@Shaun: That page is as sweet as molasses. Most of the characters in Phonogram are pretty selfish and/or neurotic, so that touch of "just a nice quiet moment" really makes it pop against everything else.

  7. Cheers for the feedback guys.

    @Matt: I almost went all meta with it and wrote a script about that night. Perhaps I should have. The Stones previous album before Beggars Banquet (which Sympathy for the Devil appeared on) was called 'Their Satanic Majesties Request'. My idea behind the script was that the Stones had unleashed the devil when making that record and Sympathy for the Devil was their effort to trap him in music.

    Also when recording the song, the studio caught fire. Again, this could play into the script quite nicely.

    @Shaun: I liked this page. Whilst I have no clue about the song or the band featured it nicely captured that vibe of being out at stupid o'clock in the morning and connecting with a complete and utter stranger over the most inconsequential of things (in this case music).

  8. Forgot to add this to my last comment for the process junkies.

    Kieron posted a full script up for the first issue of the second series of Phonogram on his blog.

    The blog's a pretty good read actually and he updates it quite frequently (even Thought Balloons got a mention on there recently).

  9. Longtime reader, first time caller. I hope this one doesn't bring down the curve.

    by: zu

    The year is 1995. Britpop is in full bloom.

    The setting is the club from the issue 2 of Rue Britannia, decked out at the height of Britpop's power. It's after-after hours. Which means, roughly 10 a.m. on a Sunday. There's a long, long rectangular table with people sitting all around it and at the main end is Britannia. She is impressive, regal and now it's time to lay down business. Further down the table are people from Britpop bands. Pick your favorite ones to be closer to the goddess.

    Kohl is younger than we're used to and eager to be here, at the middle of the length of the table, moving closer, closer to the goddess.

    Last and most important point: If you know a better way to draw this, do that instead.

    1.1 Wide of the full table. Not just a scene-setter, but it should let the reader know: heavy shit and heavy people are happening here.

    CAPTION: "Richey is uncooperative." That's all she said. She wouldn't dare expressly ask for an assassination, that would be undignified.

    1.2 The assembly turns, in good enough synch.


    1.3 and look at Kohl.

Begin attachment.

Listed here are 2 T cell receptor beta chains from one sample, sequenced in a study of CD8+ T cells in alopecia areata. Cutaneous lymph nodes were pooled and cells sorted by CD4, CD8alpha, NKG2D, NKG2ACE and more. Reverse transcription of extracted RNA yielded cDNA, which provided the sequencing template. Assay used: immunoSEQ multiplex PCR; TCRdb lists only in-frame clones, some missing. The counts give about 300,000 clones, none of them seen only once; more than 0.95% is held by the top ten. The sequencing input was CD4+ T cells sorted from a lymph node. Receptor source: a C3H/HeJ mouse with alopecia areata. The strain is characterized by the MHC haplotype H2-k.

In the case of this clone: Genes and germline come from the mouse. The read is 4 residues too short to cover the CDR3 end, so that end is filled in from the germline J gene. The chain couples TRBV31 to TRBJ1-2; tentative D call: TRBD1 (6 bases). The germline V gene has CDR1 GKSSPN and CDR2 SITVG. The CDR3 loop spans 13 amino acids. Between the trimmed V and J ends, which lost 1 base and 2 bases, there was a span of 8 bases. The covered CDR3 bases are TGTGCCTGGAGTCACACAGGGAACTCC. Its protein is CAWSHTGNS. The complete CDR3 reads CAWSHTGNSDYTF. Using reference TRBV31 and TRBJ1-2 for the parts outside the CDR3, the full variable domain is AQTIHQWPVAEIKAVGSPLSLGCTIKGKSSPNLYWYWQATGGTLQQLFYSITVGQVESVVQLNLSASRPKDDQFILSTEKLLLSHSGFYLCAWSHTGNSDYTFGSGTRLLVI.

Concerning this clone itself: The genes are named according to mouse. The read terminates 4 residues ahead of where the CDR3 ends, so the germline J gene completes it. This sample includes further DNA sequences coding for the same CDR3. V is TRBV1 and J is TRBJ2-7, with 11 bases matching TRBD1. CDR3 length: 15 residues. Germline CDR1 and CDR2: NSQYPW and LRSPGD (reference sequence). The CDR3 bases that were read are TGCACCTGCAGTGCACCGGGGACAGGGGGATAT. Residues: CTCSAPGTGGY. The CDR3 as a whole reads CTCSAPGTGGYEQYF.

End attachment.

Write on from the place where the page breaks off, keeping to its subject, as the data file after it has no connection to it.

CAPTION: It was unspoken. It was understood.

    1.4 Kohl, looking directly at Britannia, nods. Something is wrong about the nod, apparent only to the readers.


    1.5 Kohl looks down solemnly, accepting his charge.
    CAPTION: I am Britania's proud soldier. I fought the important fights, wore the flag and this was my reward. This was bollocks.

    1.6 Closer on Kohl, his face now impassive.
    CAPTION: This was the moment I knew I would betray Britannia.

  10. @Zu - welcome! Great way to get started my man. Great script.

  11. Dan - a pretty cool concept. I like your back story for it all. Jagger V the devil seems *very* Phonogram to me.

    @Shaun - This page is so simple, or appears as such. I like that, it's beguiling. You could get lost in this page. That's a good thing.

    @zu - Much like I got stung with my flickering reference this week (and it was only a joke), your panel of a nodding head would be hard to do. You need explain how it is off and why the audience knows this.

    Otherwise, I like the dialogue, the last two panels work for me. Not a bad page, please come again and add more in the future.

  12. @Zu Really great opening page. You dove write into Phonogram lore and handled the characters really well I thought. You made use of some cool images throughout although as Ryan has said the nod motion would be a difficult thing to put across affectively on panel. Other than that though loved it. I really look forward to seeing more of your work.

    @Dan Hill Thanks for the feedback, and for putting up with link to Kieron's blog. I meant to do it myself to share some of the Phonogram love about.

    Lastly huge thanks to Ryan, Matt and Rol for your feedback. I always like to hear what you guys have made of my work. Its the only way I can grow as a writer. I am glad my approach to do something a little more sedate than most Phonogram stuff was enjoyed. I wanted to capture my connection to music in the page. For me its a personal kind love I have for music and that was something my characters shared.